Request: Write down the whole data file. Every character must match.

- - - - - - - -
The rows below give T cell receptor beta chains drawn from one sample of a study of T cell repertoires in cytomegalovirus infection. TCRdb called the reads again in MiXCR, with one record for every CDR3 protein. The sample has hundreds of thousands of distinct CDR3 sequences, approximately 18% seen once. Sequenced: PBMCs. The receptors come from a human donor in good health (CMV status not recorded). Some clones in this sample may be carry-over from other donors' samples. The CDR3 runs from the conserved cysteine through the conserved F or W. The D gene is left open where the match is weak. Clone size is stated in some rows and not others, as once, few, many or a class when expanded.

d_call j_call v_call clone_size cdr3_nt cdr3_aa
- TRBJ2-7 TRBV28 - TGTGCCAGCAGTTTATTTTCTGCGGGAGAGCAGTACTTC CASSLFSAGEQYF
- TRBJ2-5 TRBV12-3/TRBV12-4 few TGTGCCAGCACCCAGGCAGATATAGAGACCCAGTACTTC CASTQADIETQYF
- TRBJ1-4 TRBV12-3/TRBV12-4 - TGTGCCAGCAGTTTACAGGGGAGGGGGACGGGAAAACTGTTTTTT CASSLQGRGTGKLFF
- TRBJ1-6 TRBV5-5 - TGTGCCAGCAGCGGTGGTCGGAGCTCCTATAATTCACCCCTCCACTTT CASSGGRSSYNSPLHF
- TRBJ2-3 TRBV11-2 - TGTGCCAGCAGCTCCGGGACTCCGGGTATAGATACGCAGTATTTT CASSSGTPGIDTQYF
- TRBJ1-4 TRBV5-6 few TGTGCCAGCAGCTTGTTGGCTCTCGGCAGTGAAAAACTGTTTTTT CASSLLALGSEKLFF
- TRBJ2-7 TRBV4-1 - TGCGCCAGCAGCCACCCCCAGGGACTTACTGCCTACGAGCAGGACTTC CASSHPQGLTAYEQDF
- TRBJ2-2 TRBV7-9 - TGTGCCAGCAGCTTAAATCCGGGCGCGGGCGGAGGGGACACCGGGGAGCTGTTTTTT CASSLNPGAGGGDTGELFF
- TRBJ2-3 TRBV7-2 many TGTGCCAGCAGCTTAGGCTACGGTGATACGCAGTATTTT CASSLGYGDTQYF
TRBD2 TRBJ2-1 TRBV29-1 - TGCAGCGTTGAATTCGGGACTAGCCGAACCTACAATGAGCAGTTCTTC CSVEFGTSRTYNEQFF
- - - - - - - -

The rows below give T cell receptor beta chains drawn from one sample of a study of T cell repertoires in cytomegalovirus infection. TCRdb called the reads again in MiXCR, with one record for every CDR3 protein. The sample has hundreds of thousands of distinct CDR3 sequences, approximately 18% seen once. Sequenced: PBMCs. The receptors come from a human donor in good health (CMV status not recorded). Some clones in this sample may be carry-over from other donors' samples. The CDR3 runs from the conserved cysteine through the conserved F or W. The D gene is left open where the match is weak. Clone size is stated in some rows and not others, as once, few, many or a class when expanded.

d_call j_call v_call clone_size cdr3_nt cdr3_aa
- TRBJ2-7 TRBV28 - TGTGCCAGCAGTTTATTTTCTGCGGGAGAGCAGTACTTC CASSLFSAGEQYF
- TRBJ2-5 TRBV12-3/TRBV12-4 few TGTGCCAGCACCCAGGCAGATATAGAGACCCAGTACTTC CASTQADIETQYF
- TRBJ1-4 TRBV12-3/TRBV12-4 - TGTGCCAGCAGTTTACAGGGGAGGGGGACGGGAAAACTGTTTTTT CASSLQGRGTGKLFF
- TRBJ1-6 TRBV5-5 - TGTGCCAGCAGCGGTGGTCGGAGCTCCTATAATTCACCCCTCCACTTT CASSGGRSSYNSPLHF
- TRBJ2-3 TRBV11-2 - TGTGCCAGCAGCTCCGGGACTCCGGGTATAGATACGCAGTATTTT CASSSGTPGIDTQYF
- TRBJ1-4 TRBV5-6 few TGTGCCAGCAGCTTGTTGGCTCTCGGCAGTGAAAAACTGTTTTTT CASSLLALGSEKLFF
- TRBJ2-7 TRBV4-1 - TGCGCCAGCAGCCACCCCCAGGGACTTACTGCCTACGAGCAGGACTTC CASSHPQGLTAYEQDF
- TRBJ2-2 TRBV7-9 - TGTGCCAGCAGCTTAAATCCGGGCGCGGGCGGAGGGGACACCGGGGAGCTGTTTTTT CASSLNPGAGGGDTGELFF
- TRBJ2-3 TRBV7-2 many TGTGCCAGCAGCTTAGGCTACGGTGATACGCAGTATTTT CASSLGYGDTQYF
TRBD2 TRBJ2-1 TRBV29-1 - TGCAGCGTTGAATTCGGGACTAGCCGAACCTACAATGAGCAGTTCTTC CSVEFGTSRTYNEQFF